Privacy campaigners remain outraged at the level of government data grabbing. “Governments must stop treating the user data held by corporations as a treasure trove of information they can mine whenever they please, with little or no judicial authorisation,” said Carly Nyst, Privacy International’s head of international advocacy.
“The alarming statistics in this latest Transparency Report serve as a reminder of the need for stronger national and regional privacy protections in relation to online communications.
One UK-based privacy advocacy group praised Google for releasing the data, but said it also served as a warning to individuals to be careful about the information they passed on to any online business.
"The information we hand over to companies like Google paints a detailed picture of who we are - from our political and religious views to our friendships, associations and locations," said Privacy International's head of international advocacy, Carly Nyst.
Google's latest Transparency Report, released at 3pm GMT this afternoon, shows that requests by European governments for the browsing history, email communications, documents and IP addresses of Google's users have skyrocketed since the Transparency Report was launched three years ago. Countries in the European Union made 7,254 requests about 9,240 users or accounts between July and December 2012, averaging over 1,200 requests a month.
In his response to the third report from the Foreign Affairs Committee Session 2012-13, Foreign Secretary William Hague expressed for the first time the government's firm commitment to putting in place new export controls on "telecommunications equipment for which there is a reasonable expectation that it might be used to restrict freedom of expression on the internet".
Privacy International has pursued the case, calling on the UK government to look into whether Gamma had broken the law, but selling into nations such as Bahrain and Egypt.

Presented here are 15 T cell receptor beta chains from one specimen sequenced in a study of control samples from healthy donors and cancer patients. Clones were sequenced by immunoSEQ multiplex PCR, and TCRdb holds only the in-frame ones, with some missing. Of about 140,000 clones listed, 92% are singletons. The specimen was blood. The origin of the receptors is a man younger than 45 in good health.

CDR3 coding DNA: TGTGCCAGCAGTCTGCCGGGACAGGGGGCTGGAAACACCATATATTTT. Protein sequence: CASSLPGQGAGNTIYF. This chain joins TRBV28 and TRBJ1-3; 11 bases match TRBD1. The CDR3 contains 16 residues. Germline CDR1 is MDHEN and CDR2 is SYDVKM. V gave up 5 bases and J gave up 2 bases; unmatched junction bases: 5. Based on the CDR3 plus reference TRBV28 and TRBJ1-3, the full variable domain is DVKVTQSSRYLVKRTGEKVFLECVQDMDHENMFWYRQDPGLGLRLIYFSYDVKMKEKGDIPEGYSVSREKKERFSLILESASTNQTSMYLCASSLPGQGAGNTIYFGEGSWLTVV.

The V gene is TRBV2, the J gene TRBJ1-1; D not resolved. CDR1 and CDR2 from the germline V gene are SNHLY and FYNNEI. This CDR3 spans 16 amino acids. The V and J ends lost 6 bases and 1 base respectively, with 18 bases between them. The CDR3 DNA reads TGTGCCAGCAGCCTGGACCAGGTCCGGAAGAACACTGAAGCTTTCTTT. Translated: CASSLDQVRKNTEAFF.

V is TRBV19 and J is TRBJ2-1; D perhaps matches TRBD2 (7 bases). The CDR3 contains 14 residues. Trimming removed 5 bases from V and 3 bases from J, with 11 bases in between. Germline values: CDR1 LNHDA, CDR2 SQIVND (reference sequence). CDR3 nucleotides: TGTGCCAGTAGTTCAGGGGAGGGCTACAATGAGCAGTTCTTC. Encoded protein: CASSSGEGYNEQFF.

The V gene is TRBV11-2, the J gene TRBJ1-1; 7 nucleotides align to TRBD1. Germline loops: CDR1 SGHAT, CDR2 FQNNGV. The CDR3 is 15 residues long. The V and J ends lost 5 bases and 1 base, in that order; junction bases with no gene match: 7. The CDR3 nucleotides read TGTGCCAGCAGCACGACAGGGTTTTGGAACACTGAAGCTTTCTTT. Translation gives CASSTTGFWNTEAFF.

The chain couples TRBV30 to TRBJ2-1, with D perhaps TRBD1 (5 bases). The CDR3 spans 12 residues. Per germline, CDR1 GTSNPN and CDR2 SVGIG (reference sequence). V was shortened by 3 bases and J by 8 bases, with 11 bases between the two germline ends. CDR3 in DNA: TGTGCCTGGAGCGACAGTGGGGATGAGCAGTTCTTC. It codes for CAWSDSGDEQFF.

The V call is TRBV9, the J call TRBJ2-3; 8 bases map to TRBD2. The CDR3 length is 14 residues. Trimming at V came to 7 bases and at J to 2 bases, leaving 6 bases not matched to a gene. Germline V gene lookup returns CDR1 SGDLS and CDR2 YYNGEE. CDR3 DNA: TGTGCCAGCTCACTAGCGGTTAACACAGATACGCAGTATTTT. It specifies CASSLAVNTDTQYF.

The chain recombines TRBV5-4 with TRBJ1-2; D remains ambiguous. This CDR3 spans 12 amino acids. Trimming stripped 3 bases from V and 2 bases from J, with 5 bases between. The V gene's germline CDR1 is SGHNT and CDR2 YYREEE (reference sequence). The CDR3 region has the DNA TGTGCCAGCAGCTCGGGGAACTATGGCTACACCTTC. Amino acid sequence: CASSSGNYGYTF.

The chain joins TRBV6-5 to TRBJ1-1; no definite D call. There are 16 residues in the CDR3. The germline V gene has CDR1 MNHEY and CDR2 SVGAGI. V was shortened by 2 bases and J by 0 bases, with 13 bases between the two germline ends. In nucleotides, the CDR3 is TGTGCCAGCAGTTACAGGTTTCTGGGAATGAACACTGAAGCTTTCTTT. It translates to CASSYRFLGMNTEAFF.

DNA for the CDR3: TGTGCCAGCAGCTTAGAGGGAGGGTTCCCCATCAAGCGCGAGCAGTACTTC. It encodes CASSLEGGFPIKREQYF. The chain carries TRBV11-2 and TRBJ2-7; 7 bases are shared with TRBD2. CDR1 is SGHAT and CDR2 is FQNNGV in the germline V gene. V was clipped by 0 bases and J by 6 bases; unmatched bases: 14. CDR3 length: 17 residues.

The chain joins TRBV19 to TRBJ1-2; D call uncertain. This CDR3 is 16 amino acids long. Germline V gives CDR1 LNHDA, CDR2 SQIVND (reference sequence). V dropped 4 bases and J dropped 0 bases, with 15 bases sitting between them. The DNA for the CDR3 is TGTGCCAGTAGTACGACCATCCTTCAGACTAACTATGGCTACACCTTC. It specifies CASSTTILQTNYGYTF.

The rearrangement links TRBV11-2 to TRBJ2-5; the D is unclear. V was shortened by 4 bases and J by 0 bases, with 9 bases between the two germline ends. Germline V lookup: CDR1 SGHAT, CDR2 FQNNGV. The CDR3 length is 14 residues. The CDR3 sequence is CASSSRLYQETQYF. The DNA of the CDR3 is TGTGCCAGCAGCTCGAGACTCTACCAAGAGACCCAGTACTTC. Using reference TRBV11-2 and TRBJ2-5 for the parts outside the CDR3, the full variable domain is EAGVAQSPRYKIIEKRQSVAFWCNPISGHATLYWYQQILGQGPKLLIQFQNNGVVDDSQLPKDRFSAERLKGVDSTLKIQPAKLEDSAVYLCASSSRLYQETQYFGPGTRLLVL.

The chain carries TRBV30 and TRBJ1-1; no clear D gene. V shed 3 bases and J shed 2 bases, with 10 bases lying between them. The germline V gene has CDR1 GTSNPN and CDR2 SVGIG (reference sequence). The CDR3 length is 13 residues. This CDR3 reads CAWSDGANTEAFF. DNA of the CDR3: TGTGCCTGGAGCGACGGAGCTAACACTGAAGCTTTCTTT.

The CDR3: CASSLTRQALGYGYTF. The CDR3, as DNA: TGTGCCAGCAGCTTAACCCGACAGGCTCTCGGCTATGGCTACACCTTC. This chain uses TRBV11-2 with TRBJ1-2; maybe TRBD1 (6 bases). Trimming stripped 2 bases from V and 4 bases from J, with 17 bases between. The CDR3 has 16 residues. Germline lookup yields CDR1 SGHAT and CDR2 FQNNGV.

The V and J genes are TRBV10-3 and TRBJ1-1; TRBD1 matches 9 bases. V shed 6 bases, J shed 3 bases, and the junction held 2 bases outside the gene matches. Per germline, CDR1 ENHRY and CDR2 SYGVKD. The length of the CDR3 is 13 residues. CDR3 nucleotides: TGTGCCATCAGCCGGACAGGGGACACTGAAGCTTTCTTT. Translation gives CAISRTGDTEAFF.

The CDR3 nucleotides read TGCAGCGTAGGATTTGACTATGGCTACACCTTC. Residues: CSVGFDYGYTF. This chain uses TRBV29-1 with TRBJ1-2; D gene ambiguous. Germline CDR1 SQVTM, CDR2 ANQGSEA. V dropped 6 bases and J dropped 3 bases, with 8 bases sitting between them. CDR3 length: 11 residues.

“Governments should be controlling exports of all products that can be used in abusive surveillance practices – even those that also have perfectly legitimate alternative uses,” Eric King, head of research at Privacy International, told TechWeekEurope today.
The law entitles American authorities to compel US companies in possession of EU citizens' data stored on their clouds to hand over the information if requested, regardless of EU data protection laws.
"Europe stands on the brink of an irreversible loss of data sovereignty if we don't develop a major new industrial policy for Clouds that can be solely under EU jurisdiction," Gus Hosein, the head of the UK-based NGO Privacy International told this website by email.
Privacy rights activists are calling on HM Revenue and Customs (HMRC) to investigate spyware firm Gamma International and its exports of surveillance software to repressive regimes, such as Bahrain, calling the transactions “criminal” and “illegal”.
The campaign group Privacy International (PI) confirmed in a press release that Gamma International is selling surveillance technology to regimes with horrific human rights records without a proper license.